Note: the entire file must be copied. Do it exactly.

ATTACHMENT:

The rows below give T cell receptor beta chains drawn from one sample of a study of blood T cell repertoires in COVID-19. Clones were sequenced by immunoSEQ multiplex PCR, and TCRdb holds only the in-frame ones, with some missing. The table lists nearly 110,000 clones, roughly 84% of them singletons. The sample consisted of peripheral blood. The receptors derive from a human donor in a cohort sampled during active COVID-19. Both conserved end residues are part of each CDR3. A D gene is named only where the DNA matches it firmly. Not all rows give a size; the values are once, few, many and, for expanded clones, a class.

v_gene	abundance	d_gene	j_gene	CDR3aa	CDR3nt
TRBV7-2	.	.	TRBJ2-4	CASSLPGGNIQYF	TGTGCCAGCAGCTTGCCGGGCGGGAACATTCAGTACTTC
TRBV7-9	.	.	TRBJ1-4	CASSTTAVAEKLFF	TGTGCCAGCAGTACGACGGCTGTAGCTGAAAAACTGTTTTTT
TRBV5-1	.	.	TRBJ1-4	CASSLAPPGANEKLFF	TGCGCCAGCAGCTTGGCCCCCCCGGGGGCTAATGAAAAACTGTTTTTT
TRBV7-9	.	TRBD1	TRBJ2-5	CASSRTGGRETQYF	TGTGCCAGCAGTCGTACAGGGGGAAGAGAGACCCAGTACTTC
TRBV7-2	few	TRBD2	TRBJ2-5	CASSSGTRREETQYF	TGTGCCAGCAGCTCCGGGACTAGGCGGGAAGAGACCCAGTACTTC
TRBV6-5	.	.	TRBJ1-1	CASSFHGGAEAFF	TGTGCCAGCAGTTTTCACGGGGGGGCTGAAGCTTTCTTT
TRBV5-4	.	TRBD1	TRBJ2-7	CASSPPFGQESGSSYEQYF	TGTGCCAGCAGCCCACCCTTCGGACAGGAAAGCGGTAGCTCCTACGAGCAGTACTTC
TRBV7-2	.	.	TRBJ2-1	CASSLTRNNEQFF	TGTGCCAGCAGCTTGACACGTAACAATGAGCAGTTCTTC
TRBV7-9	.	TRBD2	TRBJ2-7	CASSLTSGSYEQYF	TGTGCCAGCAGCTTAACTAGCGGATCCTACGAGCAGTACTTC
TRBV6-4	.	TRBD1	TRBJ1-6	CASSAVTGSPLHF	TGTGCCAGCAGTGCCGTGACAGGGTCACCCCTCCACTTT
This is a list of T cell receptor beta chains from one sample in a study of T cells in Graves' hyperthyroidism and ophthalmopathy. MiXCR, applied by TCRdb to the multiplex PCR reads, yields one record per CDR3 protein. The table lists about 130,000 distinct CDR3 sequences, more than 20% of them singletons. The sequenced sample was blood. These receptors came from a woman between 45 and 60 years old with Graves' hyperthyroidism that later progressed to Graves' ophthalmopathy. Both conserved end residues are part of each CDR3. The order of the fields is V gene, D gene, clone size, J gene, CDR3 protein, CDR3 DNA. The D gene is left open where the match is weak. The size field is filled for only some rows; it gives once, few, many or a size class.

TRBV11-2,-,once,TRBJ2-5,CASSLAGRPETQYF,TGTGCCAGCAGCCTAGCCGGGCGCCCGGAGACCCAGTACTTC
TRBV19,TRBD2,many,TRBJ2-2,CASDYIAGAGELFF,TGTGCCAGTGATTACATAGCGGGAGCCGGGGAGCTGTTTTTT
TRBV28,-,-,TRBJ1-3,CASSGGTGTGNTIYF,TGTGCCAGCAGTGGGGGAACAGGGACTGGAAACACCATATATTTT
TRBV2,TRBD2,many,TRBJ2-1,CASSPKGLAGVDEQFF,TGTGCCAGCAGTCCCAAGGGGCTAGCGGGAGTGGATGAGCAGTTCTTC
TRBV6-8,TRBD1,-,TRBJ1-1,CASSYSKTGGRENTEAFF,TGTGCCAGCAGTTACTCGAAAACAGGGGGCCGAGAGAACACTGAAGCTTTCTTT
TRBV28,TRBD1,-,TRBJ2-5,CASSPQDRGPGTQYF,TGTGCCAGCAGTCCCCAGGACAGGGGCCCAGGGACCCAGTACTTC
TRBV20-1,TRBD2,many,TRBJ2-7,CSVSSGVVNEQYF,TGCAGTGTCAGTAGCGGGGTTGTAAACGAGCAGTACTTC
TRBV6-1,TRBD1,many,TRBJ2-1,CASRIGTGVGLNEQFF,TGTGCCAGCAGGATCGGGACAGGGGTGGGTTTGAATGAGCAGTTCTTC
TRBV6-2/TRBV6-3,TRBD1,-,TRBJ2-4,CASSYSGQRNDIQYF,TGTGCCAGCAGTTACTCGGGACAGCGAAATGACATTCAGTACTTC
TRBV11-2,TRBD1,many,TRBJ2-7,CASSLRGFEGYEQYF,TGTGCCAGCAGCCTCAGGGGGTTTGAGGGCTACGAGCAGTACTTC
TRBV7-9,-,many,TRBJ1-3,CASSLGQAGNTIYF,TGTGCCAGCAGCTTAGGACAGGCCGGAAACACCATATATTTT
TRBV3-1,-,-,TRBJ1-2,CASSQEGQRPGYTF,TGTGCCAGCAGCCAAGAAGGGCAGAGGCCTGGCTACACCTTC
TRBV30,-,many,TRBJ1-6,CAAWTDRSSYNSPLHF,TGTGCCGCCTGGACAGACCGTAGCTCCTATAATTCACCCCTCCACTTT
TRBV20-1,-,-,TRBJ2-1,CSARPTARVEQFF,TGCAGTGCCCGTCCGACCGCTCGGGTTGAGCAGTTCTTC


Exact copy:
The rows below give T cell receptor beta chains drawn from one sample of a study of blood T cell repertoires in COVID-19. Clones were sequenced by immunoSEQ multiplex PCR, and TCRdb holds only the in-frame ones, with some missing. The table lists nearly 110,000 clones, roughly 84% of them singletons. The sample consisted of peripheral blood. The receptors derive from a human donor in a cohort sampled during active COVID-19. Both conserved end residues are part of each CDR3. A D gene is named only where the DNA matches it firmly. Not all rows give a size; the values are once, few, many and, for expanded clones, a class.

v_gene	abundance	d_gene	j_gene	CDR3aa	CDR3nt
TRBV7-2	.	.	TRBJ2-4	CASSLPGGNIQYF	TGTGCCAGCAGCTTGCCGGGCGGGAACATTCAGTACTTC
TRBV7-9	.	.	TRBJ1-4	CASSTTAVAEKLFF	TGTGCCAGCAGTACGACGGCTGTAGCTGAAAAACTGTTTTTT
TRBV5-1	.	.	TRBJ1-4	CASSLAPPGANEKLFF	TGCGCCAGCAGCTTGGCCCCCCCGGGGGCTAATGAAAAACTGTTTTTT
TRBV7-9	.	TRBD1	TRBJ2-5	CASSRTGGRETQYF	TGTGCCAGCAGTCGTACAGGGGGAAGAGAGACCCAGTACTTC
TRBV7-2	few	TRBD2	TRBJ2-5	CASSSGTRREETQYF	TGTGCCAGCAGCTCCGGGACTAGGCGGGAAGAGACCCAGTACTTC
TRBV6-5	.	.	TRBJ1-1	CASSFHGGAEAFF	TGTGCCAGCAGTTTTCACGGGGGGGCTGAAGCTTTCTTT
TRBV5-4	.	TRBD1	TRBJ2-7	CASSPPFGQESGSSYEQYF	TGTGCCAGCAGCCCACCCTTCGGACAGGAAAGCGGTAGCTCCTACGAGCAGTACTTC
TRBV7-2	.	.	TRBJ2-1	CASSLTRNNEQFF	TGTGCCAGCAGCTTGACACGTAACAATGAGCAGTTCTTC
TRBV7-9	.	TRBD2	TRBJ2-7	CASSLTSGSYEQYF	TGTGCCAGCAGCTTAACTAGCGGATCCTACGAGCAGTACTTC
TRBV6-4	.	TRBD1	TRBJ1-6	CASSAVTGSPLHF	TGTGCCAGCAGTGCCGTGACAGGGTCACCCCTCCACTTT
This is a list of T cell receptor beta chains from one sample in a study of T cells in Graves' hyperthyroidism and ophthalmopathy. MiXCR, applied by TCRdb to the multiplex PCR reads, yields one record per CDR3 protein. The table lists about 130,000 distinct CDR3 sequences, more than 20% of them singletons. The sequenced sample was blood. These receptors came from a woman between 45 and 60 years old with Graves' hyperthyroidism that later progressed to Graves' ophthalmopathy. Both conserved end residues are part of each CDR3. The order of the fields is V gene, D gene, clone size, J gene, CDR3 protein, CDR3 DNA. The D gene is left open where the match is weak. The size field is filled for only some rows; it gives once, few, many or a size class.

TRBV11-2,-,once,TRBJ2-5,CASSLAGRPETQYF,TGTGCCAGCAGCCTAGCCGGGCGCCCGGAGACCCAGTACTTC
TRBV19,TRBD2,many,TRBJ2-2,CASDYIAGAGELFF,TGTGCCAGTGATTACATAGCGGGAGCCGGGGAGCTGTTTTTT
TRBV28,-,-,TRBJ1-3,CASSGGTGTGNTIYF,TGTGCCAGCAGTGGGGGAACAGGGACTGGAAACACCATATATTTT
TRBV2,TRBD2,many,TRBJ2-1,CASSPKGLAGVDEQFF,TGTGCCAGCAGTCCCAAGGGGCTAGCGGGAGTGGATGAGCAGTTCTTC
TRBV6-8,TRBD1,-,TRBJ1-1,CASSYSKTGGRENTEAFF,TGTGCCAGCAGTTACTCGAAAACAGGGGGCCGAGAGAACACTGAAGCTTTCTTT
TRBV28,TRBD1,-,TRBJ2-5,CASSPQDRGPGTQYF,TGTGCCAGCAGTCCCCAGGACAGGGGCCCAGGGACCCAGTACTTC
TRBV20-1,TRBD2,many,TRBJ2-7,CSVSSGVVNEQYF,TGCAGTGTCAGTAGCGGGGTTGTAAACGAGCAGTACTTC
TRBV6-1,TRBD1,many,TRBJ2-1,CASRIGTGVGLNEQFF,TGTGCCAGCAGGATCGGGACAGGGGTGGGTTTGAATGAGCAGTTCTTC
TRBV6-2/TRBV6-3,TRBD1,-,TRBJ2-4,CASSYSGQRNDIQYF,TGTGCCAGCAGTTACTCGGGACAGCGAAATGACATTCAGTACTTC
TRBV11-2,TRBD1,many,TRBJ2-7,CASSLRGFEGYEQYF,TGTGCCAGCAGCCTCAGGGGGTTTGAGGGCTACGAGCAGTACTTC
TRBV7-9,-,many,TRBJ1-3,CASSLGQAGNTIYF,TGTGCCAGCAGCTTAGGACAGGCCGGAAACACCATATATTTT
TRBV3-1,-,-,TRBJ1-2,CASSQEGQRPGYTF,TGTGCCAGCAGCCAAGAAGGGCAGAGGCCTGGCTACACCTTC
TRBV30,-,many,TRBJ1-6,CAAWTDRSSYNSPLHF,TGTGCCGCCTGGACAGACCGTAGCTCCTATAATTCACCCCTCCACTTT
TRBV20-1,-,-,TRBJ2-1,CSARPTARVEQFF,TGCAGTGCCCGTCCGACCGCTCGGGTTGAGCAGTTCTTC